1970’s rock stars

My brother, I and two sisters

Lived in the heart of Mountain boys

Who praised the Lord and Merle Haggard

My brother and I were a little more on the rebellious side

Idolizing the 1970’s Rock Stars

I’d listen to Zeppelin, Bowie, Neil Young, and Thin Lizzy

While my sisters tried to mimic Dolly Parton songs into their hairbrushes

Momma didn’t really care to hear about music in Grays Arch

She’d rather drink and sew with Aunt Dottie and my Cousin Tonya

Dad, while he loved the Outlaw Country,

He reserved most of his days drinking Bourbon and drag racing

Random bar cussing tyrants, and illegally gambling over baseball games

I’d often turn on the A.M. Radio in hopes of hearing Glam Rock anthems.

Hiding in the valleys, in the woods to practice losing my southern accent to that of David Bowie,

Or can you imagine?

Imagine John Denver trying to sing Instant Karma like John Lennon

I’m sure I was a joke, if anyone would have heard the squeals of imitations.

But, in my head, and in the times that my brother would join me

(When not fighting school bullies in the park) we would become the Who,

And our audiences were a family of squirrels scurrying up dying Oak Trees



David L O’Nan has been writing for nearly 20 years.  He writes poetry, prose & short stories. He is the Editor of the Fevers of the Mind Poetry & Art Blog at www.feversofthemind.wordpress.com & an Anthology book “Avalanches in Poetry” Writings & Art Inspired by Leonard Cohen in November 2019.  His most recent book is a new chapter in his style of work: ‘The Cartoon Diaries’ chapbook is available on Amazon paperback & kindle. These poems deal with how it feels to be out of place in today’s society. 

He contributes a weekly column for Headline Poetry & Press at http://www.lineriderpress.com

Rockshow Gimmicks: Music/Pop Culture inspired visual products. Several music genres represented.  Follow on facebook @Rockshowgimmicks

Honey Lines (c) John Everex from Fevers of the Mind Poetry & Art Digest Issue 1

Honey Lines

Your verdict remains,

a guarded honeyed refrain,

or perhaps a sweetened lie?

The taste strips me bare,

steals my uncommon sense,

brushes the tips of my hopes

with rose tints,

magenta and madder lake.

A painted subterfuge.



But there’s more.


John started inventing stories as a child and haven’t stopped. John writes on Twitter (@EverexJohn) and publish work regularly on his blog (http://johneverex.blog ) as well as through chanillo.com His writing comes in various forms and lengths, including microfiction, flash fiction and short stories. John also write poetry, being especially fond of haiku. Currently, he is rsz_dustin-scarpitti-rdf3apsexr0-unsplashworking on a new novel, which will be published in 2020. In addition to writing, I am a father, husband and teacher and currently live in the south of England

Photo by Dustin Scarpitti on Unsplash


An Artist Weeps (c) David L O’Nan from new book “the Cartoon Diaries” available on Amazon kindle & Paperback. written in 2004

An Artist Weeps


Canvas, canvas

Where are her eyes,

what did you do to her features?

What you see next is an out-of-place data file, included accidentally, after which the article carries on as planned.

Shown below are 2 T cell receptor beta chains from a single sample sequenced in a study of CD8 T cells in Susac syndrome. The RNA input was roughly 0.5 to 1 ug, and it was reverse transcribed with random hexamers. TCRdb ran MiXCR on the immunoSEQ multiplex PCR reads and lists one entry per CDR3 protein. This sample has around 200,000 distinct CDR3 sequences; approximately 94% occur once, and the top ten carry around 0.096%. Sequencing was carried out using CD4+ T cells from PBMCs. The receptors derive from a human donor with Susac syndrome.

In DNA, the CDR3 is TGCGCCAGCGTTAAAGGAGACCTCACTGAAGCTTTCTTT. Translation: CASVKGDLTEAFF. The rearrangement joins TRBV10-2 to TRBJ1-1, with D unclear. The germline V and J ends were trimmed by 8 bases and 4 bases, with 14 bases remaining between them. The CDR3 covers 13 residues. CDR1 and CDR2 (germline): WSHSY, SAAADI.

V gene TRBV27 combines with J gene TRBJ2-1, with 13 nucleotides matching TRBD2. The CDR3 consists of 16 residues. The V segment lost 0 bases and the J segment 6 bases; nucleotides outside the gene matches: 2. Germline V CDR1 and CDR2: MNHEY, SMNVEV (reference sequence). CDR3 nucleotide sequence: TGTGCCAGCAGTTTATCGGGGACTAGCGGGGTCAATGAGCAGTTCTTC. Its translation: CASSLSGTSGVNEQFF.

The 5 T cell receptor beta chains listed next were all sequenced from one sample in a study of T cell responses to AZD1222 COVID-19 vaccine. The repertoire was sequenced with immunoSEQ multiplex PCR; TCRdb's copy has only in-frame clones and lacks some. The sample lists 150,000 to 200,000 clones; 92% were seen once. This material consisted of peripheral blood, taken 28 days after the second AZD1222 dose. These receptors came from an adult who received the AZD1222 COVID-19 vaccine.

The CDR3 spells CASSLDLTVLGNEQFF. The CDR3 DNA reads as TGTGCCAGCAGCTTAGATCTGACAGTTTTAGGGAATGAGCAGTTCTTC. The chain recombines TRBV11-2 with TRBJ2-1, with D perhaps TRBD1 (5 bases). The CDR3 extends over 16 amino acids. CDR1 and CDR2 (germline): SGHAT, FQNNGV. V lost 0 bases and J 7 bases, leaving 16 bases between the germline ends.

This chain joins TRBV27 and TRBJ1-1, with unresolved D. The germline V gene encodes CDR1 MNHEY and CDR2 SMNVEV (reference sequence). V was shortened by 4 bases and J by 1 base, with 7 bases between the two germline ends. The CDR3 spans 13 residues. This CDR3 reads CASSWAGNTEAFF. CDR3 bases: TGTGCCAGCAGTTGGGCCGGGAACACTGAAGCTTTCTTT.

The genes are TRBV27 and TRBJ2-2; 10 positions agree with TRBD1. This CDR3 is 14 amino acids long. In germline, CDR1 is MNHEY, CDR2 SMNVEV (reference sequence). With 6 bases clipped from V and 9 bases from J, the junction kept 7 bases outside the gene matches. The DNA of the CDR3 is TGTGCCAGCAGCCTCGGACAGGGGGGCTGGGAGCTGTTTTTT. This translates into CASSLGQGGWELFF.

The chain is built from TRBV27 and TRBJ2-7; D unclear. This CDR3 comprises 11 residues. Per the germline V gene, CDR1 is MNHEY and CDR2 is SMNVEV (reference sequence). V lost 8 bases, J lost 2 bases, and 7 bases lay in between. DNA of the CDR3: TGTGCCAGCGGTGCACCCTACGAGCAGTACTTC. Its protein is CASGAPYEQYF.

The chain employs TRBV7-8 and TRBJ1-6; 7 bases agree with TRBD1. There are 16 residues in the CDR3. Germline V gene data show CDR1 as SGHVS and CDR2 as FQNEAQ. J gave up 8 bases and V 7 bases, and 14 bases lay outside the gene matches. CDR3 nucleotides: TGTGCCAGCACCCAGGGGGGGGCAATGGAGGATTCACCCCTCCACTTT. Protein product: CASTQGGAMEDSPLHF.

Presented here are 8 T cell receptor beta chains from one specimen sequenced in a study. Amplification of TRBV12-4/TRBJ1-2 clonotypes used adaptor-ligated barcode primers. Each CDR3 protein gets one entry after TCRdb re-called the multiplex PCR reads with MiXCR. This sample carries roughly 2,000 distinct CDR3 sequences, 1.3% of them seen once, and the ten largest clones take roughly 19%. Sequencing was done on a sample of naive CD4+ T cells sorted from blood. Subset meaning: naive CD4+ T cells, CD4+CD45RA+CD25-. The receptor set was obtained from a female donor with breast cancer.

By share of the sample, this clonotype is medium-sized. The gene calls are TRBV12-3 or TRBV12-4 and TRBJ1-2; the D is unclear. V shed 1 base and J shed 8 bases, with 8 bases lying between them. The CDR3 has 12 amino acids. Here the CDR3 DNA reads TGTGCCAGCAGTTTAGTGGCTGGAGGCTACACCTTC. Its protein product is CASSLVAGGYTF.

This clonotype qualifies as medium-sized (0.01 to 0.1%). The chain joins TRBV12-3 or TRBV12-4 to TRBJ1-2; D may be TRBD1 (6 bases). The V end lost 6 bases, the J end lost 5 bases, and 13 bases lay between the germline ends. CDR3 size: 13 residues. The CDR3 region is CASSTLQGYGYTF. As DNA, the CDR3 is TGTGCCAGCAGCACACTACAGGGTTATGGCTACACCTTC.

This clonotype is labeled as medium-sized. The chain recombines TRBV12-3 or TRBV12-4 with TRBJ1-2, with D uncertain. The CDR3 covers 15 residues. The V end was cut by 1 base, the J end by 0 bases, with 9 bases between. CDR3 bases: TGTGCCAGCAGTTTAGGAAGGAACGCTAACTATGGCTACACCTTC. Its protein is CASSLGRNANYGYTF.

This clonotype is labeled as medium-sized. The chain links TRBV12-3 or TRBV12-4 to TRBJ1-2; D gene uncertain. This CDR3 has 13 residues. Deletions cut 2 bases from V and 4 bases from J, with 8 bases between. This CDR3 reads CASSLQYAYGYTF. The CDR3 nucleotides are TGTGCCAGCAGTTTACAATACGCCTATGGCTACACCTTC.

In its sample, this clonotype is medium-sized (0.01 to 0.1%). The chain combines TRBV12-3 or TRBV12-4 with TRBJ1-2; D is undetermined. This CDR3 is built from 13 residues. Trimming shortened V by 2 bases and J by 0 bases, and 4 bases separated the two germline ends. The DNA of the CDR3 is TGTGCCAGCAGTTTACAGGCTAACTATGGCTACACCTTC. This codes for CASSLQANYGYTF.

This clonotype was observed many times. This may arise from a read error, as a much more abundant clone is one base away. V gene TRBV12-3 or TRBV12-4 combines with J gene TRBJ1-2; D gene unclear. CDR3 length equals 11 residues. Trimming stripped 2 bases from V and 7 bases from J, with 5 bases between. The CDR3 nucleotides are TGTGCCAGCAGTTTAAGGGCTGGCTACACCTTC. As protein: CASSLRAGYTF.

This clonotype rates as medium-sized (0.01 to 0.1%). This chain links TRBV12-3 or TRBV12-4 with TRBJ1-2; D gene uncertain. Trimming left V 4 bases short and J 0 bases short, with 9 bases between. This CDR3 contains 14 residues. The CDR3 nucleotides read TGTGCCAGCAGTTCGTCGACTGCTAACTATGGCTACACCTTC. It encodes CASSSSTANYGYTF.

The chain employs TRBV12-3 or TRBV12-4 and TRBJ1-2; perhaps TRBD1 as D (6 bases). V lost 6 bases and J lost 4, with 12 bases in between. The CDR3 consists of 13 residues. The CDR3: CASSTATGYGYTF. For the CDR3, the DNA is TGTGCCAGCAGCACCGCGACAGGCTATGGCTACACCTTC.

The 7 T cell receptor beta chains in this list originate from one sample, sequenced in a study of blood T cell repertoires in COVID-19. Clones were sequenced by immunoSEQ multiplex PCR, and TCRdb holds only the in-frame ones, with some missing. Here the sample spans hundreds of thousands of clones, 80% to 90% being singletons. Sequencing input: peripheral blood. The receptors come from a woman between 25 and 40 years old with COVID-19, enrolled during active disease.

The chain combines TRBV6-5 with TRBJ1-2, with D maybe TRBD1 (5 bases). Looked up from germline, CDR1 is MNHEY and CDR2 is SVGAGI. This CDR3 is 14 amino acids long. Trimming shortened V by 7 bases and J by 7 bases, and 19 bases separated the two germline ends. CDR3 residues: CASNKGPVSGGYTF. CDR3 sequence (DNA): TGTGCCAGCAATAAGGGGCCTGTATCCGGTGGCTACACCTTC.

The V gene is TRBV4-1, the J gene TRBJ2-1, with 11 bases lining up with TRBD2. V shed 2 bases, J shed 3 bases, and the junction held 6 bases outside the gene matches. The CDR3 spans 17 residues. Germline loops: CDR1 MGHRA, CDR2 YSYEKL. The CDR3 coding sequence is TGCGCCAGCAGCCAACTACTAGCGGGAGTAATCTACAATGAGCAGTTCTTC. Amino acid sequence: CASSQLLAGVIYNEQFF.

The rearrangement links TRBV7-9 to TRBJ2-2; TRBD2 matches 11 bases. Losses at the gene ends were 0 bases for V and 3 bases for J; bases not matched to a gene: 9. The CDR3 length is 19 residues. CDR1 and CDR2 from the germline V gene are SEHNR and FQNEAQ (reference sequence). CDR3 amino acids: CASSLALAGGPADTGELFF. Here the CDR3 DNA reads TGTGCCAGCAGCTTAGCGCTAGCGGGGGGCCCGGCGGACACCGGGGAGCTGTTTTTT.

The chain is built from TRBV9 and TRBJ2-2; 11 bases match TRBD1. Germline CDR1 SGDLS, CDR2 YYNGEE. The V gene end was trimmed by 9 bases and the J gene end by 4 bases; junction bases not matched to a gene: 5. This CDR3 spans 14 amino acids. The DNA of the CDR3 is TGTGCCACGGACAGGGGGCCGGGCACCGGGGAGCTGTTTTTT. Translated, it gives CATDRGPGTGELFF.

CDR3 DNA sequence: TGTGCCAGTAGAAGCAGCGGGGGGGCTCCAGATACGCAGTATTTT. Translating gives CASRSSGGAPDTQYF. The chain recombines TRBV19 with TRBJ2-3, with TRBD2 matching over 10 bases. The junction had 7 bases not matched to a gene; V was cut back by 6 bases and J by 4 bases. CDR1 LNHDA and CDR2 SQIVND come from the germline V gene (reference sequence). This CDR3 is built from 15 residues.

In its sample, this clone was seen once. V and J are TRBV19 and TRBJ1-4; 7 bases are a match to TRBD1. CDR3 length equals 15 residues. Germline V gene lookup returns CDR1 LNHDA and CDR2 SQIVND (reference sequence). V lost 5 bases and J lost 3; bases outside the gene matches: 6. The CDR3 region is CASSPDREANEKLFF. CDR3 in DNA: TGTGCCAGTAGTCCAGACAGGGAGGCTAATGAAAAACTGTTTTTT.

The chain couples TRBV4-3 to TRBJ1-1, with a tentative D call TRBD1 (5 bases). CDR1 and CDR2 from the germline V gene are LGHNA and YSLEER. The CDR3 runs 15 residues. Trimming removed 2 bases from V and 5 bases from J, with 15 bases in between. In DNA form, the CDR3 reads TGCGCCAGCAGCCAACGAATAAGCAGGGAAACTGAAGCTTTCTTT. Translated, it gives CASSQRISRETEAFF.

All beauty has fallen, fallen to the creaky floor

Muffling breath,

you can tell she has fallen from the Earth

Into an abstract abyss

Petula, she is shady,

so grey, and shaded so wrong

She is being mistreated,

undressed, and becoming a sad song

Her slime for a smile

is melting her cover girl face

Designing her curves so crooked,

the lie is her mis-shape

Her eyes are wandering dots

allocated to only a certain few

They were left bleeding and burning

Her scent of rotten perfume


Causing the slug sounds of dry heaves,

dry leaves, dry wind, dry thoughts

That is not all that became the rotten

And brought under her guidance

She lays a dark blue underneath the canvas

Choking on spirits

Dust of undeveloped talent itches her throat

She limps to the door, grabs onto her scarf

Pulls down the rack

Her sacred seizures

brought on by the progression of panic attacks

Limping across the room, she’s a banshee

She screams


You’ve never helped me then

My injured mind a sin

When will God help me?

Will I be able to sexualize my name again?

My legend again

My glamourous bent laughter

like the wicked wind

Will it return, or will my aching heart –

Keep this soaking in hot wax

and melt into a dry bore

Stuck on the side of a candlestick

that has held all her sores

This is the cuts that have left an infinite pause

The freezing of her soul,

leaving an infinite thought

It will not form a solid again

Canvas, Canvas

The world is your ears, if it is life that we fear

We will need the art and beauty to be fulfilled

Let the sanctum be near


David L O’Nan has been writing for nearly 20 years.  He writes poetry, prose & short stories. He is the Editor of the Fevers of the Mind Poetry & Art Blog at www.feversofthemind.wordpress.com & an Anthology book “Avalanches in Poetry” Writings & Art Inspired by Leonard Cohen in November 2019.  His most recent book is a new chapter in his style of work: ‘The Cartoon Diaries’ chapbook is available on Amazon paperback & kindle. These poems deal with how it feels to be out of place in today’s society.

He contributes a weekly column for Headline Poetry & Press at http://www.lineriderpress.com